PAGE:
One day after a group that opposes the creation of a symbolic religious boundary in Westhampton Beach took out a political ad in The Press discouraging voters from supporting two challengers in Friday’s village election because of their position on the issue, a corporation registered the name of the organization with the New York State Department of State.
However, the newly registered not-for-profit—called the Westhampton Beach Alliance for the Separation of Church and State—was not the same group that took out the ad, which ran in the June 12 Western Edition of The Press. In fact, the lawyer representing the new not-for-profit sent a e-mail to The Press this week stating that “no further ads should be published without our client’s express written permission.”
Richard J. Brum of Tenzer and Lunin LLP in Manhattan on Tuesday declined to release the names of his clients. He would only say that they contacted him recently about registering the not-for-profit’s name with the Department of State.
Elf Phillips-Rentmeester of Westhampton Beach and Craig Middleton of Quogue—the co-chairs of the unregistered alliance, according to last week’s advertisement—could not be reached for comment as to why they never registered their organization before taking out the ad. Though they are not required to register with the state, Ms. Phillips-Rentmeester and Mr. Middleton were required to file their organization with Village Clerk Kathy McGinnis, who also serves as the village’s election commissioner.
A man answering the phone at Ms. Phillips-Rentmeester’s home on Tuesday would only say that the alliance mailed a flier over the weekend and had not registered with the state as a political action committee. A call placed to Mr. Middleton was not returned.
The other group, which supports the proposed religious boundary, registered with the state last Friday, a day after a full-page ad paid for by the Westhampton Beach Alliance for the Separation of Church and State was published. The ad asks readers “Do you want Westhampton Beach to be proclaimed an Orthodox Jewish Community?” and states that mayoral candidate Tim Laube and trustee challenger John Roland both support the proposed religious boundary, called an eruv.
Mr. Laube contacted Ms. McGinnis after the ad ran to inquire if the Westhampton Beach Alliance for the Separation of Church and State had registered with her, as it is required to do. Ms. McGinnis said that Village Attorney Bo Bishop determined that the group that took out the ad is a political action committee, requiring that it fill out a financial disclosure statement with her. The form will show who has donated to the committee.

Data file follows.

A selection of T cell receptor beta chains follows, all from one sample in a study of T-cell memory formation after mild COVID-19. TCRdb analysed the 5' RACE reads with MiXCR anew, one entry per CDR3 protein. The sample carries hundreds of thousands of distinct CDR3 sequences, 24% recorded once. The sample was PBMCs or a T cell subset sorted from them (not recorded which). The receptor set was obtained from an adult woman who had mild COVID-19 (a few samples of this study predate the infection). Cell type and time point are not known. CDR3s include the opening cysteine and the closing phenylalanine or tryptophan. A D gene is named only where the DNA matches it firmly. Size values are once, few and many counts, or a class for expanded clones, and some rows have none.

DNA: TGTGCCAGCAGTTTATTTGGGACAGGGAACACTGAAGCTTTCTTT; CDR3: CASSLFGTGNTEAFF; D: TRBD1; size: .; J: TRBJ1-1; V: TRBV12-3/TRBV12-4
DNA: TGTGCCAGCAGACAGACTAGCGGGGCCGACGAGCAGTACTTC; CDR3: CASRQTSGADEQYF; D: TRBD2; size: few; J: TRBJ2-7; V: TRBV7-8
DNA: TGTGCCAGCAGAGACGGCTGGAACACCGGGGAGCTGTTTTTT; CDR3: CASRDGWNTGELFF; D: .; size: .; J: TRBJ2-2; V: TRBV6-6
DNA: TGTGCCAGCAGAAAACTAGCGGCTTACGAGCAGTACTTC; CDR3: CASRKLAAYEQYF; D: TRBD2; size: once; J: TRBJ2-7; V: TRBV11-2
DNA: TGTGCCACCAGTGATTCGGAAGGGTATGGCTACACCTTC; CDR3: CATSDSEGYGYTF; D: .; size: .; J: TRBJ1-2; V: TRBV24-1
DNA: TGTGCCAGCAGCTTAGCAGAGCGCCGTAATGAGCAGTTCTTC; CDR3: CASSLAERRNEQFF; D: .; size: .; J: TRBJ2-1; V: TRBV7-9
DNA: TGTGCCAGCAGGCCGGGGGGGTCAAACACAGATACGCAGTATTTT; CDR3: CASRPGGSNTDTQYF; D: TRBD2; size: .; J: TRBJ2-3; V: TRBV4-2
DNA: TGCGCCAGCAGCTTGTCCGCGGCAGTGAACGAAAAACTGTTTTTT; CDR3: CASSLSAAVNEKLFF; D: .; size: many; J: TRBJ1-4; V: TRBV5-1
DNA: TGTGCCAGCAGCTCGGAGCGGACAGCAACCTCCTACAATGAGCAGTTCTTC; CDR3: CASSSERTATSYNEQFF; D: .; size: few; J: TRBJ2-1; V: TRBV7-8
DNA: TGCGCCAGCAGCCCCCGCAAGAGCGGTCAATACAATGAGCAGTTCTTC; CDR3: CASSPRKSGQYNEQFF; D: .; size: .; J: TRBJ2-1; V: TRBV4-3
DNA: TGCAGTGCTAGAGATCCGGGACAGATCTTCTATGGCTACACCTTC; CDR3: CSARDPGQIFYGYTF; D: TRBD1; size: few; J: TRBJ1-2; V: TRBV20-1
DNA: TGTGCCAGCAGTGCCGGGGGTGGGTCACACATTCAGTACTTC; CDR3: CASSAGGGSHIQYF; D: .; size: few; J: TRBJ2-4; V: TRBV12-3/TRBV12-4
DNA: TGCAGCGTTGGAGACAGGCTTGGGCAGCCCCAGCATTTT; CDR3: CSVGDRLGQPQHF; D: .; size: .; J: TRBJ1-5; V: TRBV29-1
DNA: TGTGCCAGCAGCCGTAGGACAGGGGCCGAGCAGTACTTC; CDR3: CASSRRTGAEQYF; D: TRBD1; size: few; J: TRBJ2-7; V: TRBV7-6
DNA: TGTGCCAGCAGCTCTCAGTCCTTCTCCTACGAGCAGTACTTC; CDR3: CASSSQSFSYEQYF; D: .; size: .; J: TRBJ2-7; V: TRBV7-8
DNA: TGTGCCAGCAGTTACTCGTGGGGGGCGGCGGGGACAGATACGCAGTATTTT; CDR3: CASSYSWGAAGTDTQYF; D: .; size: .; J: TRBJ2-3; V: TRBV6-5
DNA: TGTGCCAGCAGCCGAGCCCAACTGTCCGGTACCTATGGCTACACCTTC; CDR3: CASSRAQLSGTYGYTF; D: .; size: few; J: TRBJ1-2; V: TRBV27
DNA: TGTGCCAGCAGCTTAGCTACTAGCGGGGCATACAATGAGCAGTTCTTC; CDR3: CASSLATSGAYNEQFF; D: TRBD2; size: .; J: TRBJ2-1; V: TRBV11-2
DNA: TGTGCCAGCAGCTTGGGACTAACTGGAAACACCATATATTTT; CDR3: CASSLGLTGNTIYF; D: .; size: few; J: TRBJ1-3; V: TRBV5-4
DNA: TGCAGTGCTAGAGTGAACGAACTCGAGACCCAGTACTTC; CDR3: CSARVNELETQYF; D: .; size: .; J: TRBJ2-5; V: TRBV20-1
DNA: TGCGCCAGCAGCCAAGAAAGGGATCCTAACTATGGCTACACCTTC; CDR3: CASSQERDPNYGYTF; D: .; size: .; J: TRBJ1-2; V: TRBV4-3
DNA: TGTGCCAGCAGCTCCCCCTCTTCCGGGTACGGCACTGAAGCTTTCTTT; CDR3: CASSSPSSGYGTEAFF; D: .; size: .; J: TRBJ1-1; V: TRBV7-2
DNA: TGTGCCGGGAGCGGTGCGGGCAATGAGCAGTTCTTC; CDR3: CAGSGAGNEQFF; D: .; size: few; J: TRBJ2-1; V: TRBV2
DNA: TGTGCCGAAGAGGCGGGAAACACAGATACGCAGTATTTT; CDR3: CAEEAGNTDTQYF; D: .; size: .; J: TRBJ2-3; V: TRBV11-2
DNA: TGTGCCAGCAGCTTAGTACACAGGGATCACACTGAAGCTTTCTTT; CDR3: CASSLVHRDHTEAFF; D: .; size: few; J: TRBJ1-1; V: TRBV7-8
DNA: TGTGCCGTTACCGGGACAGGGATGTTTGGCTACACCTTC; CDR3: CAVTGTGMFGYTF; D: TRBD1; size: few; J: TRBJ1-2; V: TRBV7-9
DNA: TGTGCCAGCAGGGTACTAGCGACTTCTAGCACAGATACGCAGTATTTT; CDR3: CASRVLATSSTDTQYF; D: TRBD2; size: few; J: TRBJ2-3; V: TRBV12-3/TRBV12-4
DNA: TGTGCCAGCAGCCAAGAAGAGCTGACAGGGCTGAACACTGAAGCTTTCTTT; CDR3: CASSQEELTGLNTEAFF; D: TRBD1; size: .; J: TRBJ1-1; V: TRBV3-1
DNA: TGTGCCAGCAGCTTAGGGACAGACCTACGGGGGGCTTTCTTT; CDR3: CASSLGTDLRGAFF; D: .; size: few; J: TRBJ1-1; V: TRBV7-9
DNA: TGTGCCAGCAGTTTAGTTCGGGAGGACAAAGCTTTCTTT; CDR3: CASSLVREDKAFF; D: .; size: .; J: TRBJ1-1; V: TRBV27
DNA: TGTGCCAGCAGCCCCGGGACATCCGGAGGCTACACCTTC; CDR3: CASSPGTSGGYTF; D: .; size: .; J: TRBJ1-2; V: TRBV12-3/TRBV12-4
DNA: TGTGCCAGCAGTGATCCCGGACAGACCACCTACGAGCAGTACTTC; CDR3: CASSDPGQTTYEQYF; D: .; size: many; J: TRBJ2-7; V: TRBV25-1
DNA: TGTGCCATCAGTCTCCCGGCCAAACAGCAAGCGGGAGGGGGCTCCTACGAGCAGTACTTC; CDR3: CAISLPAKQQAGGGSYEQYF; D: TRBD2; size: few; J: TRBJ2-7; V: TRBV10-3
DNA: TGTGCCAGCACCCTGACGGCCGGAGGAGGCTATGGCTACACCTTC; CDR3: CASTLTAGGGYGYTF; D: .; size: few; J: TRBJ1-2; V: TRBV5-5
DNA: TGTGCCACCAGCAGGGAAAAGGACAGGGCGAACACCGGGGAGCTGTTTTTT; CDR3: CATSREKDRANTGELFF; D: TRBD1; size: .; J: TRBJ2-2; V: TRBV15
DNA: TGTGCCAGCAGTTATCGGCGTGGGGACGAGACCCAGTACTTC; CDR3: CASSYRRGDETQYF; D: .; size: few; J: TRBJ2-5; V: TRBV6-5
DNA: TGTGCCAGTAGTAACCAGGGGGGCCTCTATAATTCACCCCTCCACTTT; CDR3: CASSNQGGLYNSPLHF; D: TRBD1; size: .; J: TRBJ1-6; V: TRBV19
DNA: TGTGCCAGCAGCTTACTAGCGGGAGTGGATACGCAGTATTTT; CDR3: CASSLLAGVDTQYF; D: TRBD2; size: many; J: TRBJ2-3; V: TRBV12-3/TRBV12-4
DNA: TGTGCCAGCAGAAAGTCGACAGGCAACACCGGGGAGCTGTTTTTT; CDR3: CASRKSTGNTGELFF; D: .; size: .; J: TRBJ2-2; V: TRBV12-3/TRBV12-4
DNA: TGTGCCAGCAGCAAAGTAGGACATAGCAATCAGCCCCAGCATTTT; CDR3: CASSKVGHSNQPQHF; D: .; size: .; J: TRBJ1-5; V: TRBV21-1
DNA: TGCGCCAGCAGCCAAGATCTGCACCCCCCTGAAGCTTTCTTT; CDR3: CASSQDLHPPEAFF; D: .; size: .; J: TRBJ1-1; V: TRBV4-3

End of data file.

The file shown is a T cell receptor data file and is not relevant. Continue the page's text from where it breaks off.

Stanley Zalen, a spokesman for the New York State Board of Elections, explained that when a village conducts its own elections, as Westhampton Beach does, all financial disclosures forms must be filed with the village clerk.
As of Tuesday, Ms. McGinnis said the group that took out the ad has not yet filed the necessary forms. If the group does not comply with the law, Ms. McGinnis said she would refer the matter to the State Board of Elections.
In addition to running the advertisement, the alliance that is not registered with the state mailed out a flier last weekend that requests that Westhampton Beach Village hold a public referendum on the proposed eruv. Mayor Conrad Teller in recent weeks has stated that he is considering that option.
Both Mr. Laube and Mr. Roland have stated that they support the establishment of the symbolic boundary, which would require the addition of between 30 and 40 black PVC pipes to preexisting utility poles in the village demarcating where the invisible boundary changes direction. The Hampton Synagogue, which is trying to create the zone, explained that it is needed to allow Orthodox Jews to push and carry objects, such as baby strollers, to temple on the Sabbath.
Mr. Brum said this week that flier mailed out this weekend by the non-registered alliance violates the rights of his clients. He said he will be mailing a cease-and-desist letter to the non-registered organization asking that it stop using the registered name.
Mr. Brum did concede that there is nothing he can do about the ad in The Press because it was taken out a day before his group registered with the Department of State. He also stressed that the unregistered group has taken a stance that is “completely at odds with our view.
“Fundamentally, we have no objection with the eruv,” Mr. Brum said. “We think it’s required with the New York State Constitution. The group formed essentially to bring the true story about the eruv out to the public.”
Mr. Brum added that he has no idea why the non-registered organization has the same name as the registered alliance. He went on to say that the group he represents “does not lobby, does not take political petitions.”
“Our mission is to try to propagate proof about the constitutional requirements about the eruv,” Mr. Brum said.